listdir vs scandir vs glob - The one and preferably only one obvious way to do it!


You know, sometimes when I read those python aphorisms like "beautiful is better than ugly" I wonder whether the makers were being sarcastic or real, and I'm not kidding!

Its not just about listdir and scandir, a whole lot of things are ambiguous and you'll find a lot of different ways to do those same things thus contributing to a non-standard and messy system of working. setuptools and distutils are the obvious examples, there are so many setuptools components that still internally use the old distutils packages that its astonishing. The easy_install is yet another way to do the same packaging dance!

Sometimes, a functionality in shutil is broken and you need to import the alternative from good old distutils which is truly absurd and preposterous. Most recently, I came stumbled across just this:

from distutils.dir_util import copy_tree

The shutil.copy_tree is broken (it doesn't automatically create non-existent folders and there are some other irregularities), so I had to use the copy_tree from distutils.dir_util module.

Here is another great example. distutils.core, pkg_resources and there is another package called site all doing basically one and the same thing. In this instance, I had to write a local version of pip --freeze that checked my local setup.py and generated the requirements.txt from that instead of globally installed modules. As you can see, there are perhaps a lot of confusing ways of implementing this same thing:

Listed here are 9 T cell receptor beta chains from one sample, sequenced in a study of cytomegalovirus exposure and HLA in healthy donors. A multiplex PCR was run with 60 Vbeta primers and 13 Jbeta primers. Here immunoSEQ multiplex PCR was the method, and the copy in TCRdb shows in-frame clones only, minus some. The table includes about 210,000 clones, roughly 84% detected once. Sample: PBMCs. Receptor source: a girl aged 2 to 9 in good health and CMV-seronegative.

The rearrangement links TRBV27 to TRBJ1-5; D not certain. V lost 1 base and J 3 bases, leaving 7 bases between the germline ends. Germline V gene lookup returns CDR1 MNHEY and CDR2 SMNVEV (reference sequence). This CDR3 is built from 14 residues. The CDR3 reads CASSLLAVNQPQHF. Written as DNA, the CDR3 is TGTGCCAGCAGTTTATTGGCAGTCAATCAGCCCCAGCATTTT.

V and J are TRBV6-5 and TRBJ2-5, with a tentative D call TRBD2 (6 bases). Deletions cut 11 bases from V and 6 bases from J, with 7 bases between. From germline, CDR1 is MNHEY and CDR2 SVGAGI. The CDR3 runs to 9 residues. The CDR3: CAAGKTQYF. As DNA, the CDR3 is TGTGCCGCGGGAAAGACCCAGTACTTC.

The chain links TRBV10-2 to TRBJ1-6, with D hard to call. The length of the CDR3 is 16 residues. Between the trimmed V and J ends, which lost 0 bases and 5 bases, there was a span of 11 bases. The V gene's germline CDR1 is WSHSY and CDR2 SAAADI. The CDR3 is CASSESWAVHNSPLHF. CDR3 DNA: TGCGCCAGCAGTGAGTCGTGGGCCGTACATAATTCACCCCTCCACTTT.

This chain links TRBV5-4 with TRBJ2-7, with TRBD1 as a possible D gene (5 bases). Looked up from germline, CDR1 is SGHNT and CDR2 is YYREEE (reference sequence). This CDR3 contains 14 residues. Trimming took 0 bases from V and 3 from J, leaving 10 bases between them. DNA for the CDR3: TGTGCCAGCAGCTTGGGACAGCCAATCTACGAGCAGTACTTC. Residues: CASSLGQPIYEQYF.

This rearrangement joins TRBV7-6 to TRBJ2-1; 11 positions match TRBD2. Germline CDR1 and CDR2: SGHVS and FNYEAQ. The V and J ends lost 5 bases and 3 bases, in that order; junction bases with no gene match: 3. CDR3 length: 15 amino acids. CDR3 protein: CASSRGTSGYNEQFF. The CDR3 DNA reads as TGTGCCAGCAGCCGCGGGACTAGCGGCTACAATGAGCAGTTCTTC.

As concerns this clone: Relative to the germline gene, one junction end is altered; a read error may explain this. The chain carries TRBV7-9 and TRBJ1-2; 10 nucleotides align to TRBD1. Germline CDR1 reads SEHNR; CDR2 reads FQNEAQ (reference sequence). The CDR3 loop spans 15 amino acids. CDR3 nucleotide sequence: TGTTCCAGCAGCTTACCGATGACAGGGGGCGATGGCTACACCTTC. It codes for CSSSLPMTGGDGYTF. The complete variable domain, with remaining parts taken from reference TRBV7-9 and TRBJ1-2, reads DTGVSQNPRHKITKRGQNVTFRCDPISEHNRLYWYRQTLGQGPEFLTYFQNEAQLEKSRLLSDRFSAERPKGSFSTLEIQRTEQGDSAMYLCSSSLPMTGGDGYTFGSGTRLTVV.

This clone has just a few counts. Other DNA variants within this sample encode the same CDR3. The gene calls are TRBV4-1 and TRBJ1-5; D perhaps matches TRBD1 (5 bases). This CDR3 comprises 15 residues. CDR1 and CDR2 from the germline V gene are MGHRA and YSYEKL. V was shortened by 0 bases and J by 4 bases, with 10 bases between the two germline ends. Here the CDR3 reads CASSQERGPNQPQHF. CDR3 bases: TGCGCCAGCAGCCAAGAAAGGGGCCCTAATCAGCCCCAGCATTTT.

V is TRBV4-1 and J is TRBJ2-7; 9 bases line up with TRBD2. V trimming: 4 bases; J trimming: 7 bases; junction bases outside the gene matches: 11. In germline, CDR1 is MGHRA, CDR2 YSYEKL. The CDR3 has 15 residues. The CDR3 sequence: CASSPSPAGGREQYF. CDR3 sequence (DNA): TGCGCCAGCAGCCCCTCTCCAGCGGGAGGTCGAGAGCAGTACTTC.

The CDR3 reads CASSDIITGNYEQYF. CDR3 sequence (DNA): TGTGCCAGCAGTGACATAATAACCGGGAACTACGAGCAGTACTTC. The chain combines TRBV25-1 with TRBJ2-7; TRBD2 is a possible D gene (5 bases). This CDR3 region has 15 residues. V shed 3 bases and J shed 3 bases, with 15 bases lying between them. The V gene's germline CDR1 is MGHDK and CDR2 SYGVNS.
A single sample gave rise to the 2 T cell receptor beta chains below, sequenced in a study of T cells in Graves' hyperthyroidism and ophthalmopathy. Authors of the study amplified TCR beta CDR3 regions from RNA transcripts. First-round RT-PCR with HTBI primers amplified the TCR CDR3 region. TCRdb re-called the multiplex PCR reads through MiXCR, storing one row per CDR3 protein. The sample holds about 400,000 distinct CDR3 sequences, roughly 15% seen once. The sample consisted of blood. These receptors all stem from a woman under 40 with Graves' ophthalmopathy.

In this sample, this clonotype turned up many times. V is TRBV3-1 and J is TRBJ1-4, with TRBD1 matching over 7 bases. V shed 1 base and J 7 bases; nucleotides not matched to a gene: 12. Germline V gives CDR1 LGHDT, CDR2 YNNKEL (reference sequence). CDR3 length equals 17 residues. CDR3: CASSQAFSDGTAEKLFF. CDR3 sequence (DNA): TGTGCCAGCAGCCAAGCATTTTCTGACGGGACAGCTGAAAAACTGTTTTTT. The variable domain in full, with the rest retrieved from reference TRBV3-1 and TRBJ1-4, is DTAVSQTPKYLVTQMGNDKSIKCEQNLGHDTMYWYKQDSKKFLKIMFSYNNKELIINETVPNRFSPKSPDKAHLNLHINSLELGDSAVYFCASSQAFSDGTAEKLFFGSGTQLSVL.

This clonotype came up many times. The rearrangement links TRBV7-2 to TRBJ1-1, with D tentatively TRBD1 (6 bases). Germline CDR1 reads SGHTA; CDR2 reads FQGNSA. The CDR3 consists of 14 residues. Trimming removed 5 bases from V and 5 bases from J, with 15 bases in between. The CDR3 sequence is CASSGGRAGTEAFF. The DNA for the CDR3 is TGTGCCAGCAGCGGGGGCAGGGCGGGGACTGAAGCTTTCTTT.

#!/usr/bin/env python
import os
import distutils.core
import pkg_resources

if __name__ == "__main__":
    setup = distutils.core.run_setup("setup.py")
    ss = ""
    for req in setup.install_requires:
         vv  = pkg_resources.get_distribution(req).version
         ss += "%s==%s\n" % (req, vv)
    ss = ss.strip()
    print(ss)
    open('requirements.txt','w').write(ss)
    print("Written to requirements.txt")

So, please tell me again, is this for real or sarcasm!

Beautiful is better than ugly.
Explicit is better than implicit.
Simple is better than complex.
Complex is better than complicated.
Flat is better than nested.
Sparse is better than dense.
Readability counts.
Special cases aren't special enough to break the rules.
Although practicality beats purity.
Errors should never pass silently.
Unless explicitly silenced.
In the face of ambiguity, refuse the temptation to guess.
**There should be one-- and preferably only one --obvious way to do it.**
Although that way may not be obvious at first unless you're Dutch.
Now is better than never.
Although never is often better than *right* now.
If the implementation is hard to explain, it's a bad idea.
If the implementation is easy to explain, it may be a good idea.
Namespaces are one honking great idea -- let's do more of those!

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